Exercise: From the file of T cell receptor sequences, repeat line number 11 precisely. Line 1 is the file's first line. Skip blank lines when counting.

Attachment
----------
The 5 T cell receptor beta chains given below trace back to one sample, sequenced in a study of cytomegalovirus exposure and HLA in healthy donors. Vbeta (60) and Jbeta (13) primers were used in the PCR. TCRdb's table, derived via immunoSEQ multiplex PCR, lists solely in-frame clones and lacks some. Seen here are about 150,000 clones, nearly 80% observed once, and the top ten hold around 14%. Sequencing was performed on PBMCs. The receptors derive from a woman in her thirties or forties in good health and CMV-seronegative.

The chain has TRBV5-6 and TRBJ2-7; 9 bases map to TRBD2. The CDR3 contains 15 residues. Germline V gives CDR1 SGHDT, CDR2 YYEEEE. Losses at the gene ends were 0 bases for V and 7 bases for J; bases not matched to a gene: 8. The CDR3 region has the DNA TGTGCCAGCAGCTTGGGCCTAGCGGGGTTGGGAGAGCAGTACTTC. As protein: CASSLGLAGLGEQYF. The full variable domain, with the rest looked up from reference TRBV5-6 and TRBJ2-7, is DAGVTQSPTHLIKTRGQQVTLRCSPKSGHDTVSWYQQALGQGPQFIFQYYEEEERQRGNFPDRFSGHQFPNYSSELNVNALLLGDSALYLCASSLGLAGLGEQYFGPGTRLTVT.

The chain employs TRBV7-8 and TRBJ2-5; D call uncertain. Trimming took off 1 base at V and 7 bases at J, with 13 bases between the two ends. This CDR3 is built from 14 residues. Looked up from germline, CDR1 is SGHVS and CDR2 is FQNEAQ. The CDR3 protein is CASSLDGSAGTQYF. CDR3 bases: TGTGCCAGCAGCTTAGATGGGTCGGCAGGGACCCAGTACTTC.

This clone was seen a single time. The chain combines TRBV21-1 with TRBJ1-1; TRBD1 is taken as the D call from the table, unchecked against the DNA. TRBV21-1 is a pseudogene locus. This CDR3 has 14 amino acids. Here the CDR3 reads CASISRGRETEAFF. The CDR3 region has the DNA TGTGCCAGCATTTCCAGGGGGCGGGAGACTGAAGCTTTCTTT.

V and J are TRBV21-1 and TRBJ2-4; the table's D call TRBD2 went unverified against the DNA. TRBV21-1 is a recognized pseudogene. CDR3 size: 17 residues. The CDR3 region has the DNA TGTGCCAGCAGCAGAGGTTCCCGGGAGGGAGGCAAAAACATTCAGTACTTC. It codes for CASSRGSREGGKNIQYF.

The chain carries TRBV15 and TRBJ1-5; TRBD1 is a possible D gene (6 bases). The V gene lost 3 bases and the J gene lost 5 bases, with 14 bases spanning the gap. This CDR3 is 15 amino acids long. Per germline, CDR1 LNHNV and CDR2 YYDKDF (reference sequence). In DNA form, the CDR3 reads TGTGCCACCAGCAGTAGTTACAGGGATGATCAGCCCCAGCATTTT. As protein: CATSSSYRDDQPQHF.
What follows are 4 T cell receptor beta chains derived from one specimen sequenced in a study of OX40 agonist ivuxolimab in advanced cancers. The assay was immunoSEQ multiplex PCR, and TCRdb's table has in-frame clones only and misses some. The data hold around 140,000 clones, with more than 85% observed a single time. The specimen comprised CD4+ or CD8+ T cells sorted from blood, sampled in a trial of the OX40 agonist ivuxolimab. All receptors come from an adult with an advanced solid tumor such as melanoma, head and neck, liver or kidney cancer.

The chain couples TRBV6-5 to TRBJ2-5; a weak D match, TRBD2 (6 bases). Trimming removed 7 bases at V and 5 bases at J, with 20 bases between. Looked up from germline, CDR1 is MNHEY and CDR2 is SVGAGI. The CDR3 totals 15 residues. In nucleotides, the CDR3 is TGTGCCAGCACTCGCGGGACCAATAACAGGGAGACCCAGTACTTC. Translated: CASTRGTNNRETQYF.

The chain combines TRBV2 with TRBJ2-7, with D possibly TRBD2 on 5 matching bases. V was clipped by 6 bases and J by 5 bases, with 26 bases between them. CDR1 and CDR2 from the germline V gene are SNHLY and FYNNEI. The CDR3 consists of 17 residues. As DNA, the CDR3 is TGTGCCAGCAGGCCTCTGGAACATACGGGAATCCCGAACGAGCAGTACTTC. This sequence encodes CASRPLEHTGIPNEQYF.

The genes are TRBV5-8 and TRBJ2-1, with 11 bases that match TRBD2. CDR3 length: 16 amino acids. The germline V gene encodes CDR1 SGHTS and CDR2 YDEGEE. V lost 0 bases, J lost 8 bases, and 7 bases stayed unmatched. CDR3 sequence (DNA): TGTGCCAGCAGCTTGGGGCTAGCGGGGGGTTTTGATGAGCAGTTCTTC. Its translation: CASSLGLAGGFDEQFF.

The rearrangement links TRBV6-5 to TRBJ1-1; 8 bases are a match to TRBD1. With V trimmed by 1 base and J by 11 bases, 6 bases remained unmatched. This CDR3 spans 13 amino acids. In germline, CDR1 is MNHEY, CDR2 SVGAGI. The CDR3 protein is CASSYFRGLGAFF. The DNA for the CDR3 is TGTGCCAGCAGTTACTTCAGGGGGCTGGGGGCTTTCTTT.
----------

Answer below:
The rearrangement links TRBV6-5 to TRBJ1-1; 8 bases are a match to TRBD1. With V trimmed by 1 base and J by 11 bases, 6 bases remained unmatched. This CDR3 spans 13 amino acids. In germline, CDR1 is MNHEY, CDR2 SVGAGI. The CDR3 protein is CASSYFRGLGAFF. The DNA for the CDR3 is TGTGCCAGCAGTTACTTCAGGGGGCTGGGGGCTTTCTTT.